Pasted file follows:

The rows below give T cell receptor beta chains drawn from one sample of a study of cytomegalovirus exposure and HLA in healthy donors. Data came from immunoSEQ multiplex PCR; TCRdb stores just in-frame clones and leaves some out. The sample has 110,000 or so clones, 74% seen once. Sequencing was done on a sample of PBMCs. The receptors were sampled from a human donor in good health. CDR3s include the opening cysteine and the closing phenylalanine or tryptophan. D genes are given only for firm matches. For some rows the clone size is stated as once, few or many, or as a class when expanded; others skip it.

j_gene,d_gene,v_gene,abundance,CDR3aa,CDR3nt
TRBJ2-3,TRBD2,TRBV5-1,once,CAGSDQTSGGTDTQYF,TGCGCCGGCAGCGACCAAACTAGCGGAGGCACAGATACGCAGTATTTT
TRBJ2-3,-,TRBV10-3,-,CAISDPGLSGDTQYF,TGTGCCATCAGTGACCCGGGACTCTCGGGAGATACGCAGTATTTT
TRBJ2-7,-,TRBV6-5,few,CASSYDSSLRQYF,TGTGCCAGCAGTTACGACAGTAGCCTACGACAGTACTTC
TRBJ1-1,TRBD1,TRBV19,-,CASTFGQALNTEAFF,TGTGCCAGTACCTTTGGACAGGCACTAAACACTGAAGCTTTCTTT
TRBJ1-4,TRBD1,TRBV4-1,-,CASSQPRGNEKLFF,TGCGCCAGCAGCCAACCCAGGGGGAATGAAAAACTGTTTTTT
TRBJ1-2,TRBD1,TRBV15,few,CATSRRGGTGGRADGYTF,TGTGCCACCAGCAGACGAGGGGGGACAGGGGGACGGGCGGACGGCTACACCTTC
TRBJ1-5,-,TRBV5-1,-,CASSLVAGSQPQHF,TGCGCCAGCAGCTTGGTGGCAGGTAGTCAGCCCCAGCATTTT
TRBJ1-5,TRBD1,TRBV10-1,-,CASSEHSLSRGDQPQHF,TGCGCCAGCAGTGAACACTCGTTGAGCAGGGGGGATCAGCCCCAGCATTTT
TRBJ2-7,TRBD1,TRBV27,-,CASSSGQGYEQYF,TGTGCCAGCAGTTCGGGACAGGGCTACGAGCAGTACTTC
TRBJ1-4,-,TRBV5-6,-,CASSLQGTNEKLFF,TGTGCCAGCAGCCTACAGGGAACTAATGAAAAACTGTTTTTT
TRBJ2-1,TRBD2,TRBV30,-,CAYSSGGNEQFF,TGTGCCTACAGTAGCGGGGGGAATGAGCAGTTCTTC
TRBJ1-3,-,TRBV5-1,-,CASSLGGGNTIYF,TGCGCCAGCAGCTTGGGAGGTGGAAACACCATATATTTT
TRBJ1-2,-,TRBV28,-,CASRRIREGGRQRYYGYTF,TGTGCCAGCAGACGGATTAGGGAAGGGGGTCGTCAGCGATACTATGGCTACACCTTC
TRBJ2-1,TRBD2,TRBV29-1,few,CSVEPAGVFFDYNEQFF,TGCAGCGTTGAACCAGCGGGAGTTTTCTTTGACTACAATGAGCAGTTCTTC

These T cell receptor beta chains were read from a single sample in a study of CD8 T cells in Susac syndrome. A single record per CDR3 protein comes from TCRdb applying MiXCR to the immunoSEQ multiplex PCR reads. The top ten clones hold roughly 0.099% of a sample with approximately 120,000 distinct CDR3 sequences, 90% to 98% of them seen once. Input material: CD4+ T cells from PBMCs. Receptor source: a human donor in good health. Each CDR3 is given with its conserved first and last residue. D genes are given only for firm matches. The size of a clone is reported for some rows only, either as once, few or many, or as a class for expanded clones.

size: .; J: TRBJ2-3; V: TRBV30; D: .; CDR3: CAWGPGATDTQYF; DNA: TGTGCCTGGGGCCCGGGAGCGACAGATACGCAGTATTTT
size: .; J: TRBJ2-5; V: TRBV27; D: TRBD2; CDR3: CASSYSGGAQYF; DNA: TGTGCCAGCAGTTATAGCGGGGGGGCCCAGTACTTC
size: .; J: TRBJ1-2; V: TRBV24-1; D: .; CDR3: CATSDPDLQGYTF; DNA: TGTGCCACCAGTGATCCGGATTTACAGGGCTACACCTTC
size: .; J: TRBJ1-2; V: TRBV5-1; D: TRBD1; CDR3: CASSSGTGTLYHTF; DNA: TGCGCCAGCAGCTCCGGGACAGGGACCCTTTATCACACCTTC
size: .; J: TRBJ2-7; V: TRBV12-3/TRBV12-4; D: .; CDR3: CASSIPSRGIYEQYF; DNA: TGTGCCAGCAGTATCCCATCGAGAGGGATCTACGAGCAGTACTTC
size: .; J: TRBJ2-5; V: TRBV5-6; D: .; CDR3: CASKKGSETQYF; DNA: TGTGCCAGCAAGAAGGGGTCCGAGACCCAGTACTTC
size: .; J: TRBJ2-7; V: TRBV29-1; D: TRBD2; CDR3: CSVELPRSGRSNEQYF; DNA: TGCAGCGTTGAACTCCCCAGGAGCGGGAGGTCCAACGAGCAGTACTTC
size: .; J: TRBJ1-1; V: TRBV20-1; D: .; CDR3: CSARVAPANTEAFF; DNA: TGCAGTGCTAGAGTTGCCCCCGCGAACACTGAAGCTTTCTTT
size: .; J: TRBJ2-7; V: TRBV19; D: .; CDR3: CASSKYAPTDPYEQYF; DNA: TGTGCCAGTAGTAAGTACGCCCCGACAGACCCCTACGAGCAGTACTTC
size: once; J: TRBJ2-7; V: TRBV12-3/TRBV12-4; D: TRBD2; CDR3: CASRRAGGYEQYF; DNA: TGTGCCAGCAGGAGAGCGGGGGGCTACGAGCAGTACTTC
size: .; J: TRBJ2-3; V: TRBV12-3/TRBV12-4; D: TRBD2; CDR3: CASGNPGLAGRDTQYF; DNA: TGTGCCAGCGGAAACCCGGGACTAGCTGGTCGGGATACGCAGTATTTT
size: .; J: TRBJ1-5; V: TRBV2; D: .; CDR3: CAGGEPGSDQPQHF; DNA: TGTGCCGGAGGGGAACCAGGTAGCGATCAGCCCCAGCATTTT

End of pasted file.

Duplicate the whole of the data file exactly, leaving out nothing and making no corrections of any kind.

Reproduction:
The rows below give T cell receptor beta chains drawn from one sample of a study of cytomegalovirus exposure and HLA in healthy donors. Data came from immunoSEQ multiplex PCR; TCRdb stores just in-frame clones and leaves some out. The sample has 110,000 or so clones, 74% seen once. Sequencing was done on a sample of PBMCs. The receptors were sampled from a human donor in good health. CDR3s include the opening cysteine and the closing phenylalanine or tryptophan. D genes are given only for firm matches. For some rows the clone size is stated as once, few or many, or as a class when expanded; others skip it.

j_gene,d_gene,v_gene,abundance,CDR3aa,CDR3nt
TRBJ2-3,TRBD2,TRBV5-1,once,CAGSDQTSGGTDTQYF,TGCGCCGGCAGCGACCAAACTAGCGGAGGCACAGATACGCAGTATTTT
TRBJ2-3,-,TRBV10-3,-,CAISDPGLSGDTQYF,TGTGCCATCAGTGACCCGGGACTCTCGGGAGATACGCAGTATTTT
TRBJ2-7,-,TRBV6-5,few,CASSYDSSLRQYF,TGTGCCAGCAGTTACGACAGTAGCCTACGACAGTACTTC
TRBJ1-1,TRBD1,TRBV19,-,CASTFGQALNTEAFF,TGTGCCAGTACCTTTGGACAGGCACTAAACACTGAAGCTTTCTTT
TRBJ1-4,TRBD1,TRBV4-1,-,CASSQPRGNEKLFF,TGCGCCAGCAGCCAACCCAGGGGGAATGAAAAACTGTTTTTT
TRBJ1-2,TRBD1,TRBV15,few,CATSRRGGTGGRADGYTF,TGTGCCACCAGCAGACGAGGGGGGACAGGGGGACGGGCGGACGGCTACACCTTC
TRBJ1-5,-,TRBV5-1,-,CASSLVAGSQPQHF,TGCGCCAGCAGCTTGGTGGCAGGTAGTCAGCCCCAGCATTTT
TRBJ1-5,TRBD1,TRBV10-1,-,CASSEHSLSRGDQPQHF,TGCGCCAGCAGTGAACACTCGTTGAGCAGGGGGGATCAGCCCCAGCATTTT
TRBJ2-7,TRBD1,TRBV27,-,CASSSGQGYEQYF,TGTGCCAGCAGTTCGGGACAGGGCTACGAGCAGTACTTC
TRBJ1-4,-,TRBV5-6,-,CASSLQGTNEKLFF,TGTGCCAGCAGCCTACAGGGAACTAATGAAAAACTGTTTTTT
TRBJ2-1,TRBD2,TRBV30,-,CAYSSGGNEQFF,TGTGCCTACAGTAGCGGGGGGAATGAGCAGTTCTTC
TRBJ1-3,-,TRBV5-1,-,CASSLGGGNTIYF,TGCGCCAGCAGCTTGGGAGGTGGAAACACCATATATTTT
TRBJ1-2,-,TRBV28,-,CASRRIREGGRQRYYGYTF,TGTGCCAGCAGACGGATTAGGGAAGGGGGTCGTCAGCGATACTATGGCTACACCTTC
TRBJ2-1,TRBD2,TRBV29-1,few,CSVEPAGVFFDYNEQFF,TGCAGCGTTGAACCAGCGGGAGTTTTCTTTGACTACAATGAGCAGTTCTTC

These T cell receptor beta chains were read from a single sample in a study of CD8 T cells in Susac syndrome. A single record per CDR3 protein comes from TCRdb applying MiXCR to the immunoSEQ multiplex PCR reads. The top ten clones hold roughly 0.099% of a sample with approximately 120,000 distinct CDR3 sequences, 90% to 98% of them seen once. Input material: CD4+ T cells from PBMCs. Receptor source: a human donor in good health. Each CDR3 is given with its conserved first and last residue. D genes are given only for firm matches. The size of a clone is reported for some rows only, either as once, few or many, or as a class for expanded clones.

size: .; J: TRBJ2-3; V: TRBV30; D: .; CDR3: CAWGPGATDTQYF; DNA: TGTGCCTGGGGCCCGGGAGCGACAGATACGCAGTATTTT
size: .; J: TRBJ2-5; V: TRBV27; D: TRBD2; CDR3: CASSYSGGAQYF; DNA: TGTGCCAGCAGTTATAGCGGGGGGGCCCAGTACTTC
size: .; J: TRBJ1-2; V: TRBV24-1; D: .; CDR3: CATSDPDLQGYTF; DNA: TGTGCCACCAGTGATCCGGATTTACAGGGCTACACCTTC
size: .; J: TRBJ1-2; V: TRBV5-1; D: TRBD1; CDR3: CASSSGTGTLYHTF; DNA: TGCGCCAGCAGCTCCGGGACAGGGACCCTTTATCACACCTTC
size: .; J: TRBJ2-7; V: TRBV12-3/TRBV12-4; D: .; CDR3: CASSIPSRGIYEQYF; DNA: TGTGCCAGCAGTATCCCATCGAGAGGGATCTACGAGCAGTACTTC
size: .; J: TRBJ2-5; V: TRBV5-6; D: .; CDR3: CASKKGSETQYF; DNA: TGTGCCAGCAAGAAGGGGTCCGAGACCCAGTACTTC
size: .; J: TRBJ2-7; V: TRBV29-1; D: TRBD2; CDR3: CSVELPRSGRSNEQYF; DNA: TGCAGCGTTGAACTCCCCAGGAGCGGGAGGTCCAACGAGCAGTACTTC
size: .; J: TRBJ1-1; V: TRBV20-1; D: .; CDR3: CSARVAPANTEAFF; DNA: TGCAGTGCTAGAGTTGCCCCCGCGAACACTGAAGCTTTCTTT
size: .; J: TRBJ2-7; V: TRBV19; D: .; CDR3: CASSKYAPTDPYEQYF; DNA: TGTGCCAGTAGTAAGTACGCCCCGACAGACCCCTACGAGCAGTACTTC
size: once; J: TRBJ2-7; V: TRBV12-3/TRBV12-4; D: TRBD2; CDR3: CASRRAGGYEQYF; DNA: TGTGCCAGCAGGAGAGCGGGGGGCTACGAGCAGTACTTC
size: .; J: TRBJ2-3; V: TRBV12-3/TRBV12-4; D: TRBD2; CDR3: CASGNPGLAGRDTQYF; DNA: TGTGCCAGCGGAAACCCGGGACTAGCTGGTCGGGATACGCAGTATTTT
size: .; J: TRBJ1-5; V: TRBV2; D: .; CDR3: CAGGEPGSDQPQHF; DNA: TGTGCCGGAGGGGAACCAGGTAGCGATCAGCCCCAGCATTTT